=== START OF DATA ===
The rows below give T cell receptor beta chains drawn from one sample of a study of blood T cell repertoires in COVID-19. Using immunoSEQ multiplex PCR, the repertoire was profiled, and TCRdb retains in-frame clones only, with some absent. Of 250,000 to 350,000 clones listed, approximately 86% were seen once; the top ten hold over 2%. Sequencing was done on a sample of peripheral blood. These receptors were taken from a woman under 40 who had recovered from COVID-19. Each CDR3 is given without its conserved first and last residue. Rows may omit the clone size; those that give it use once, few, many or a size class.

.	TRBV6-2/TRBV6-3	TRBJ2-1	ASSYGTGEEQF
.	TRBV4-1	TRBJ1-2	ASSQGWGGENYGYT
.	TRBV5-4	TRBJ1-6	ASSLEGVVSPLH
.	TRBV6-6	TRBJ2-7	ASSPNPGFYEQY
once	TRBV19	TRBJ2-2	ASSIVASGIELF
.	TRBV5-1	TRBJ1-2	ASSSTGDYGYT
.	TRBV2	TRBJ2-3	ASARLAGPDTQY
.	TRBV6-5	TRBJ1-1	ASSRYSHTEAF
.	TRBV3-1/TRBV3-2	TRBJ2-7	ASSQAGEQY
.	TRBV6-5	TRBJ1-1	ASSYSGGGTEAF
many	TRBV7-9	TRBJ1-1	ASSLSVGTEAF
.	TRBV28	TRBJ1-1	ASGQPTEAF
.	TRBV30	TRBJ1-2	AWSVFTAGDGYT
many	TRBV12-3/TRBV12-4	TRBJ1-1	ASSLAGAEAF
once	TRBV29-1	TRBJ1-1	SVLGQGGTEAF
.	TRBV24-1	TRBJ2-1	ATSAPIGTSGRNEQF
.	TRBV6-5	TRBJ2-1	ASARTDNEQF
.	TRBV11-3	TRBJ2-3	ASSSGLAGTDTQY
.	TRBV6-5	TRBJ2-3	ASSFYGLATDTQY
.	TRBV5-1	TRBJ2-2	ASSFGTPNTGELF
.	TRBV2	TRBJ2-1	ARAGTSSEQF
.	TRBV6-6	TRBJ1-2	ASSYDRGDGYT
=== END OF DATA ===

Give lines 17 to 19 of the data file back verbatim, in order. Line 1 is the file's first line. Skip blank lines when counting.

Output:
.	TRBV24-1	TRBJ2-1	ATSAPIGTSGRNEQF
.	TRBV6-5	TRBJ2-1	ASARTDNEQF
.	TRBV11-3	TRBJ2-3	ASSSGLAGTDTQY